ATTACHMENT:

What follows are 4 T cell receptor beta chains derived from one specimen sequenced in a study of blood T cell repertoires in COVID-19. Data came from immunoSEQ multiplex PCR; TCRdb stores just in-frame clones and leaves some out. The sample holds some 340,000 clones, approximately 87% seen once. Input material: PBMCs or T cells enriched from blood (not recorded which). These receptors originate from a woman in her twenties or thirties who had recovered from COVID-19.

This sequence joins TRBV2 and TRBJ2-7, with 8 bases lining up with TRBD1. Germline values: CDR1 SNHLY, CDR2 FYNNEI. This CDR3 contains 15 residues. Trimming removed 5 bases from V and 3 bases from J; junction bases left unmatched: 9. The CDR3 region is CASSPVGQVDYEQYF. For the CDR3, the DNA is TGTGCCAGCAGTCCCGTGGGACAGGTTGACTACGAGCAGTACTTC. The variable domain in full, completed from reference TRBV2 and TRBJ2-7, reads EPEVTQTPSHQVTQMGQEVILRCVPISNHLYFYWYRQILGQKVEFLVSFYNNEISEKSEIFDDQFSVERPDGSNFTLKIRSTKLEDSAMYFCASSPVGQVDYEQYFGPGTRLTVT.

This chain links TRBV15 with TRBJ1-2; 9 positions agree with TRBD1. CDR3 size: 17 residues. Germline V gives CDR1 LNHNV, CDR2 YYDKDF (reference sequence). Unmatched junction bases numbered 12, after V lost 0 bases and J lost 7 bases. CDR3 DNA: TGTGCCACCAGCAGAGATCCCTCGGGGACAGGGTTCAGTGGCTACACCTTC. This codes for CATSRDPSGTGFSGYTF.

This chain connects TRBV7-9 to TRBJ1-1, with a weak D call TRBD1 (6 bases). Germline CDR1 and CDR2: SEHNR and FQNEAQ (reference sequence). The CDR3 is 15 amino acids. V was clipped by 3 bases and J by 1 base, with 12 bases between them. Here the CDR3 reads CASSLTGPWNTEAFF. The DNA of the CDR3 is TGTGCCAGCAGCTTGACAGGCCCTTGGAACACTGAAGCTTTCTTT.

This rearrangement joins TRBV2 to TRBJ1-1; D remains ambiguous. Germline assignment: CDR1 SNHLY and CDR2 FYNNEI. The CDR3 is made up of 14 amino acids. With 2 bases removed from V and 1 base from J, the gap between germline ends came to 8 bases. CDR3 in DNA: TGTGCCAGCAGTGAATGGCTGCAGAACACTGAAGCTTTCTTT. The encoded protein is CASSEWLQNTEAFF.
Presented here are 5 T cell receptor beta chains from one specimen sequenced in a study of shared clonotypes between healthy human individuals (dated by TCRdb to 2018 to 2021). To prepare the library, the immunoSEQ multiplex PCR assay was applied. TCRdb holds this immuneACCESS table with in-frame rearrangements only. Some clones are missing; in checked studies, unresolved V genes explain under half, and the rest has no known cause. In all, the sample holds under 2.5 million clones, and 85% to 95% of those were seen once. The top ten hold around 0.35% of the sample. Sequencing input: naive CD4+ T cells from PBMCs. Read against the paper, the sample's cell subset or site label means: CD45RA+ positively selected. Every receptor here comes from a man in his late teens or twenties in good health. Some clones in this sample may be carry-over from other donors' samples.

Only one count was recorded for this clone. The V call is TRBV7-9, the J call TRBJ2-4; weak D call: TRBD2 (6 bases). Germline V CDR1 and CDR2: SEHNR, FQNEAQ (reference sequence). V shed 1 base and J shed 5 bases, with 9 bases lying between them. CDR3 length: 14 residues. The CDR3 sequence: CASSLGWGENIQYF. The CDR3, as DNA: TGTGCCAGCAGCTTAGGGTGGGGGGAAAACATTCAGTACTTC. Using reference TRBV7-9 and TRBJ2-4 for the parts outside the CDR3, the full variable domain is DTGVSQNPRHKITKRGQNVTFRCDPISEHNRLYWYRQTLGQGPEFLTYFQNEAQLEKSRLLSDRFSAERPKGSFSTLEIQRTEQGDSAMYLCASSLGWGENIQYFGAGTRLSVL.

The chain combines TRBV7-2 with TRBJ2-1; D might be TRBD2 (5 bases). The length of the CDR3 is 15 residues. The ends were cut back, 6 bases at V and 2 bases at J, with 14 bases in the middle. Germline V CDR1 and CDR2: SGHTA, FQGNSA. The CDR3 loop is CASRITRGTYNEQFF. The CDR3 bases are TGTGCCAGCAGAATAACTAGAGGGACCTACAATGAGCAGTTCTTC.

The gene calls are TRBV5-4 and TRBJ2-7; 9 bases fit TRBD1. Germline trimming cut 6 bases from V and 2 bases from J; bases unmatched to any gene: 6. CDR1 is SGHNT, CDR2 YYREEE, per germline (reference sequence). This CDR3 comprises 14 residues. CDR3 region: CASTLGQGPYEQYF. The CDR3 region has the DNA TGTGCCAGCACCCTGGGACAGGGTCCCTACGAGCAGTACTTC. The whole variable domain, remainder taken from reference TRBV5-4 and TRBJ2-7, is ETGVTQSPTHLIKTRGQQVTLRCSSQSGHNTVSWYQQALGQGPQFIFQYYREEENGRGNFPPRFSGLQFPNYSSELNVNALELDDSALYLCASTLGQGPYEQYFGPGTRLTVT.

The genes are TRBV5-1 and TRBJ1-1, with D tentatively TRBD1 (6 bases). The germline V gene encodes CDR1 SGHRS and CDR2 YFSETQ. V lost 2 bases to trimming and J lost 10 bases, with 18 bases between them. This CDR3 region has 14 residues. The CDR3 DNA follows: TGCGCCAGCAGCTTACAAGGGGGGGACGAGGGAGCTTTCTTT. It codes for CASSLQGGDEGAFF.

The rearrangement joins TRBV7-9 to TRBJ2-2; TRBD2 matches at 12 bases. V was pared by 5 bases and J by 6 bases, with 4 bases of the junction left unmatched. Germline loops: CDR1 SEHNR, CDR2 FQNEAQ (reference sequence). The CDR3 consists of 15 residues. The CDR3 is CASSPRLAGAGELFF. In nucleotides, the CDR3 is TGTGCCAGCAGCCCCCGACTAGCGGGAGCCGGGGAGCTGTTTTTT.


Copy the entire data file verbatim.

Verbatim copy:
What follows are 4 T cell receptor beta chains derived from one specimen sequenced in a study of blood T cell repertoires in COVID-19. Data came from immunoSEQ multiplex PCR; TCRdb stores just in-frame clones and leaves some out. The sample holds some 340,000 clones, approximately 87% seen once. Input material: PBMCs or T cells enriched from blood (not recorded which). These receptors originate from a woman in her twenties or thirties who had recovered from COVID-19.

This sequence joins TRBV2 and TRBJ2-7, with 8 bases lining up with TRBD1. Germline values: CDR1 SNHLY, CDR2 FYNNEI. This CDR3 contains 15 residues. Trimming removed 5 bases from V and 3 bases from J; junction bases left unmatched: 9. The CDR3 region is CASSPVGQVDYEQYF. For the CDR3, the DNA is TGTGCCAGCAGTCCCGTGGGACAGGTTGACTACGAGCAGTACTTC. The variable domain in full, completed from reference TRBV2 and TRBJ2-7, reads EPEVTQTPSHQVTQMGQEVILRCVPISNHLYFYWYRQILGQKVEFLVSFYNNEISEKSEIFDDQFSVERPDGSNFTLKIRSTKLEDSAMYFCASSPVGQVDYEQYFGPGTRLTVT.

This chain links TRBV15 with TRBJ1-2; 9 positions agree with TRBD1. CDR3 size: 17 residues. Germline V gives CDR1 LNHNV, CDR2 YYDKDF (reference sequence). Unmatched junction bases numbered 12, after V lost 0 bases and J lost 7 bases. CDR3 DNA: TGTGCCACCAGCAGAGATCCCTCGGGGACAGGGTTCAGTGGCTACACCTTC. This codes for CATSRDPSGTGFSGYTF.

This chain connects TRBV7-9 to TRBJ1-1, with a weak D call TRBD1 (6 bases). Germline CDR1 and CDR2: SEHNR and FQNEAQ (reference sequence). The CDR3 is 15 amino acids. V was clipped by 3 bases and J by 1 base, with 12 bases between them. Here the CDR3 reads CASSLTGPWNTEAFF. The DNA of the CDR3 is TGTGCCAGCAGCTTGACAGGCCCTTGGAACACTGAAGCTTTCTTT.

This rearrangement joins TRBV2 to TRBJ1-1; D remains ambiguous. Germline assignment: CDR1 SNHLY and CDR2 FYNNEI. The CDR3 is made up of 14 amino acids. With 2 bases removed from V and 1 base from J, the gap between germline ends came to 8 bases. CDR3 in DNA: TGTGCCAGCAGTGAATGGCTGCAGAACACTGAAGCTTTCTTT. The encoded protein is CASSEWLQNTEAFF.
Presented here are 5 T cell receptor beta chains from one specimen sequenced in a study of shared clonotypes between healthy human individuals (dated by TCRdb to 2018 to 2021). To prepare the library, the immunoSEQ multiplex PCR assay was applied. TCRdb holds this immuneACCESS table with in-frame rearrangements only. Some clones are missing; in checked studies, unresolved V genes explain under half, and the rest has no known cause. In all, the sample holds under 2.5 million clones, and 85% to 95% of those were seen once. The top ten hold around 0.35% of the sample. Sequencing input: naive CD4+ T cells from PBMCs. Read against the paper, the sample's cell subset or site label means: CD45RA+ positively selected. Every receptor here comes from a man in his late teens or twenties in good health. Some clones in this sample may be carry-over from other donors' samples.

Only one count was recorded for this clone. The V call is TRBV7-9, the J call TRBJ2-4; weak D call: TRBD2 (6 bases). Germline V CDR1 and CDR2: SEHNR, FQNEAQ (reference sequence). V shed 1 base and J shed 5 bases, with 9 bases lying between them. CDR3 length: 14 residues. The CDR3 sequence: CASSLGWGENIQYF. The CDR3, as DNA: TGTGCCAGCAGCTTAGGGTGGGGGGAAAACATTCAGTACTTC. Using reference TRBV7-9 and TRBJ2-4 for the parts outside the CDR3, the full variable domain is DTGVSQNPRHKITKRGQNVTFRCDPISEHNRLYWYRQTLGQGPEFLTYFQNEAQLEKSRLLSDRFSAERPKGSFSTLEIQRTEQGDSAMYLCASSLGWGENIQYFGAGTRLSVL.

The chain combines TRBV7-2 with TRBJ2-1; D might be TRBD2 (5 bases). The length of the CDR3 is 15 residues. The ends were cut back, 6 bases at V and 2 bases at J, with 14 bases in the middle. Germline V CDR1 and CDR2: SGHTA, FQGNSA. The CDR3 loop is CASRITRGTYNEQFF. The CDR3 bases are TGTGCCAGCAGAATAACTAGAGGGACCTACAATGAGCAGTTCTTC.

The gene calls are TRBV5-4 and TRBJ2-7; 9 bases fit TRBD1. Germline trimming cut 6 bases from V and 2 bases from J; bases unmatched to any gene: 6. CDR1 is SGHNT, CDR2 YYREEE, per germline (reference sequence). This CDR3 comprises 14 residues. CDR3 region: CASTLGQGPYEQYF. The CDR3 region has the DNA TGTGCCAGCACCCTGGGACAGGGTCCCTACGAGCAGTACTTC. The whole variable domain, remainder taken from reference TRBV5-4 and TRBJ2-7, is ETGVTQSPTHLIKTRGQQVTLRCSSQSGHNTVSWYQQALGQGPQFIFQYYREEENGRGNFPPRFSGLQFPNYSSELNVNALELDDSALYLCASTLGQGPYEQYFGPGTRLTVT.

The genes are TRBV5-1 and TRBJ1-1, with D tentatively TRBD1 (6 bases). The germline V gene encodes CDR1 SGHRS and CDR2 YFSETQ. V lost 2 bases to trimming and J lost 10 bases, with 18 bases between them. This CDR3 region has 14 residues. The CDR3 DNA follows: TGCGCCAGCAGCTTACAAGGGGGGGACGAGGGAGCTTTCTTT. It codes for CASSLQGGDEGAFF.

The rearrangement joins TRBV7-9 to TRBJ2-2; TRBD2 matches at 12 bases. V was pared by 5 bases and J by 6 bases, with 4 bases of the junction left unmatched. Germline loops: CDR1 SEHNR, CDR2 FQNEAQ (reference sequence). The CDR3 consists of 15 residues. The CDR3 is CASSPRLAGAGELFF. In nucleotides, the CDR3 is TGTGCCAGCAGCCCCCGACTAGCGGGAGCCGGGGAGCTGTTTTTT.